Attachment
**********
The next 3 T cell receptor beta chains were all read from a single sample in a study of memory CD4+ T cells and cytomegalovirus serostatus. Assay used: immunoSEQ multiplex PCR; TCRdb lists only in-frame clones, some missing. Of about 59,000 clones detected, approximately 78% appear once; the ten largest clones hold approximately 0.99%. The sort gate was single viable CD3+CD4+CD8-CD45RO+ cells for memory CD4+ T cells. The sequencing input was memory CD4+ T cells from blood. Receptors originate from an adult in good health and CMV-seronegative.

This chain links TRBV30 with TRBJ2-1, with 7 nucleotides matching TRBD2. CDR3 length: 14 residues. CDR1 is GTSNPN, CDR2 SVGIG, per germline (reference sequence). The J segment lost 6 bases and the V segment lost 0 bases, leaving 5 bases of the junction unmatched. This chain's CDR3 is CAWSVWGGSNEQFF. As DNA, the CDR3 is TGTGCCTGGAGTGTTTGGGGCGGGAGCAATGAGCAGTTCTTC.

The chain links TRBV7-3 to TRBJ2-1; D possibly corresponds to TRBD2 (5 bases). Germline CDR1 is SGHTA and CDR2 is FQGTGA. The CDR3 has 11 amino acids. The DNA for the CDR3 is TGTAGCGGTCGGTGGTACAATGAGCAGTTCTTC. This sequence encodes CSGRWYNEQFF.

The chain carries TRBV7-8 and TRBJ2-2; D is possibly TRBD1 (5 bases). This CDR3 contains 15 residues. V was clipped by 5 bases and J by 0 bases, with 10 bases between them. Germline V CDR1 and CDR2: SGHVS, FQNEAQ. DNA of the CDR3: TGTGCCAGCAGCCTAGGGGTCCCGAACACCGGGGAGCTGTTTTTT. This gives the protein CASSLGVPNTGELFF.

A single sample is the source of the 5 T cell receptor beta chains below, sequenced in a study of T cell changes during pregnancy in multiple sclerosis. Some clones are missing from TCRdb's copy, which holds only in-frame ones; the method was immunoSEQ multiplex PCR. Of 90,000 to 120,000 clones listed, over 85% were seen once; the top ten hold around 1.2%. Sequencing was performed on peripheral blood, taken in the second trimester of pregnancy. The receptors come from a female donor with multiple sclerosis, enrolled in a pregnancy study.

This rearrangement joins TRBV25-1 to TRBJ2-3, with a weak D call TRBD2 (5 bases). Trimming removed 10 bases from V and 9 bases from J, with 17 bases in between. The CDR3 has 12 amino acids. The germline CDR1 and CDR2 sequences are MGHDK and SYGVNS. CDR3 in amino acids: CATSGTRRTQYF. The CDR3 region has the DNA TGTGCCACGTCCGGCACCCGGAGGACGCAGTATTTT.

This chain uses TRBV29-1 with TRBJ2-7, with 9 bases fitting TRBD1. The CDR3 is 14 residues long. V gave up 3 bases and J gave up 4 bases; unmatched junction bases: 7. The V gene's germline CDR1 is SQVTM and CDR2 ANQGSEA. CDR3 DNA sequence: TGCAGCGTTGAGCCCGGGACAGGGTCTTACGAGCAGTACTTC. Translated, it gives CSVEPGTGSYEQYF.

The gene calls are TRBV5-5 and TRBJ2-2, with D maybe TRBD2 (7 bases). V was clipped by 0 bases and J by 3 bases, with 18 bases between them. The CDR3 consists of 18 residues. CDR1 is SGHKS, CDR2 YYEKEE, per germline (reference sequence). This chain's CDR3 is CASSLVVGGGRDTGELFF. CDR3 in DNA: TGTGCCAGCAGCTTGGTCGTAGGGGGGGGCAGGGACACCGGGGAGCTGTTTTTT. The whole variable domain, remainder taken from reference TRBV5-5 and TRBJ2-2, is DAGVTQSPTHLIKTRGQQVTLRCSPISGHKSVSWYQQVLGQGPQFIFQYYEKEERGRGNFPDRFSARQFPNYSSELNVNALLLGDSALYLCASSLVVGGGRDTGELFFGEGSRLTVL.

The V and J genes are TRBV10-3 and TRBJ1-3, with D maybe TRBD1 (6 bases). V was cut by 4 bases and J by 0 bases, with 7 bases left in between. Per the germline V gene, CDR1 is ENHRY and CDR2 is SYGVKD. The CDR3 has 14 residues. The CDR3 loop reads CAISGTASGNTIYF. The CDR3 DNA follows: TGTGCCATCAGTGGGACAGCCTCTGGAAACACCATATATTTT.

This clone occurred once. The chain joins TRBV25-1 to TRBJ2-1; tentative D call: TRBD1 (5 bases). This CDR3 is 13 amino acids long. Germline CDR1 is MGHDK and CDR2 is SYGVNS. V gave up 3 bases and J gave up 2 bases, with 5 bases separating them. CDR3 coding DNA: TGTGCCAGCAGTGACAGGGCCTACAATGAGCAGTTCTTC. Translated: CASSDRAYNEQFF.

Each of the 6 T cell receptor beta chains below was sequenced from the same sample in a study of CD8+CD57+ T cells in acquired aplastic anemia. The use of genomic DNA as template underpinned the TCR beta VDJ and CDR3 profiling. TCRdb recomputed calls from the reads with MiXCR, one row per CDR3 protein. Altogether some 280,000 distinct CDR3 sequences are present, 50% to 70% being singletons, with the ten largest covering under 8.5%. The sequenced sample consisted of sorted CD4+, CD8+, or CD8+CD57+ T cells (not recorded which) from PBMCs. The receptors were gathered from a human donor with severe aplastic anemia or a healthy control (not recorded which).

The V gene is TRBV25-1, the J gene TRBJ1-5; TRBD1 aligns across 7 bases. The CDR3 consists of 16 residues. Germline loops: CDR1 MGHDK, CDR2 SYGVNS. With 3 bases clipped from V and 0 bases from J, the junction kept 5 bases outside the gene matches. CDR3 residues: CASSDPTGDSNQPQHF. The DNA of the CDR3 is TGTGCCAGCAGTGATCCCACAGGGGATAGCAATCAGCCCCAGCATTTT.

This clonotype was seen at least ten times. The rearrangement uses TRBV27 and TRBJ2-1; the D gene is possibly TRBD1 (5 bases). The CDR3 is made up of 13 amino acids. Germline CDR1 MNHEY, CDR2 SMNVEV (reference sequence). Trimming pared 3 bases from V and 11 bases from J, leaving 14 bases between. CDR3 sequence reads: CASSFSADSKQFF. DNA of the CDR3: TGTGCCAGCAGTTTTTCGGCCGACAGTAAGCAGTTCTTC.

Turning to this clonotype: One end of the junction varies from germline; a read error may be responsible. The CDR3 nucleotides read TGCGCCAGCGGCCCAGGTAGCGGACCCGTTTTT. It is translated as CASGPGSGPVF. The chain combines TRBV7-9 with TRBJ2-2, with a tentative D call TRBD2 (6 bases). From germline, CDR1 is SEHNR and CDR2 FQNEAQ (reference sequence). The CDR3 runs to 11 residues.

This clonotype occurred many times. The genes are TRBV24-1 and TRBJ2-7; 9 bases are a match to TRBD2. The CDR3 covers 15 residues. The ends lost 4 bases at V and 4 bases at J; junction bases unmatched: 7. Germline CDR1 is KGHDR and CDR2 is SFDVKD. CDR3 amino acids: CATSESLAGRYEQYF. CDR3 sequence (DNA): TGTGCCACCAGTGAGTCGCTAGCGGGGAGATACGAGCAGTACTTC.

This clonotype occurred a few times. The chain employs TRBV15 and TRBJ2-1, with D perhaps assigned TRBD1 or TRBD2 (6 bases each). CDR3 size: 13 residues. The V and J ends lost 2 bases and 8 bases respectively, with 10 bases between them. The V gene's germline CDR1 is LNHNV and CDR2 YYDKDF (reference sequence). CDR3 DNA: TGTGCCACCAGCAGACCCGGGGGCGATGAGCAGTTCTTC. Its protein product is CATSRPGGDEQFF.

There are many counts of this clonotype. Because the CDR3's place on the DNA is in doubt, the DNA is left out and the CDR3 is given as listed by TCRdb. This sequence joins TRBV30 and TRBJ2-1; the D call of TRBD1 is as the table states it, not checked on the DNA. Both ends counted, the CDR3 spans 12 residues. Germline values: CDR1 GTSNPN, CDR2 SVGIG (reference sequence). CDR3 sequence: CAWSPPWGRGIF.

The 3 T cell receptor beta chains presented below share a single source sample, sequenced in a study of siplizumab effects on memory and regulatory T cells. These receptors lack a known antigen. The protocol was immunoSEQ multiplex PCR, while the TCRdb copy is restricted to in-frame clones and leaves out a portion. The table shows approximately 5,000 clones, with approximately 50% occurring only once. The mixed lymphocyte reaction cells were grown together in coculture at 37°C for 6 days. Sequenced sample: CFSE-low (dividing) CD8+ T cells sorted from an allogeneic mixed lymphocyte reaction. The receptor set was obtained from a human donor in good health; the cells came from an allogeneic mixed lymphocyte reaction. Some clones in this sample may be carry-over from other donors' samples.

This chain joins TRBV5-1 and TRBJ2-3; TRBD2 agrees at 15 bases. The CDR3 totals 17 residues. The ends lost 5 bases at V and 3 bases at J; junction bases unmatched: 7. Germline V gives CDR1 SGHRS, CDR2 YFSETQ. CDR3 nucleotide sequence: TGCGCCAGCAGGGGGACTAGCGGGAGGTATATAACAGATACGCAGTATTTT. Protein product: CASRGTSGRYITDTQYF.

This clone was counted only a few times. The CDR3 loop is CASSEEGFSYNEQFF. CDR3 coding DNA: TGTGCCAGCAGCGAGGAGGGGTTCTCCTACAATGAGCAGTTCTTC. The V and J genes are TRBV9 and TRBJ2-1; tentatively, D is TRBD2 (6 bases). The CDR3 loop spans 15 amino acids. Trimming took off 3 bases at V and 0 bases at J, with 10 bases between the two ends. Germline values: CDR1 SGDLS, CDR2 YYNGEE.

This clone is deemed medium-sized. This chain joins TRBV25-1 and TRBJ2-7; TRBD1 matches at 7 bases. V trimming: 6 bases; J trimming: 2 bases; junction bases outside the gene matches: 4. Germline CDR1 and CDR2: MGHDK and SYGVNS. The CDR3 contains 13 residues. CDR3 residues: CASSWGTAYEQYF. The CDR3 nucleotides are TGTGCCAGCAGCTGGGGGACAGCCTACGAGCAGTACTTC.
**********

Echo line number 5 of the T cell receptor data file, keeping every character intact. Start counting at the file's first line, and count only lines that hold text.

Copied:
A single sample is the source of the 5 T cell receptor beta chains below, sequenced in a study of T cell changes during pregnancy in multiple sclerosis. Some clones are missing from TCRdb's copy, which holds only in-frame ones; the method was immunoSEQ multiplex PCR. Of 90,000 to 120,000 clones listed, over 85% were seen once; the top ten hold around 1.2%. Sequencing was performed on peripheral blood, taken in the second trimester of pregnancy. The receptors come from a female donor with multiple sclerosis, enrolled in a pregnancy study.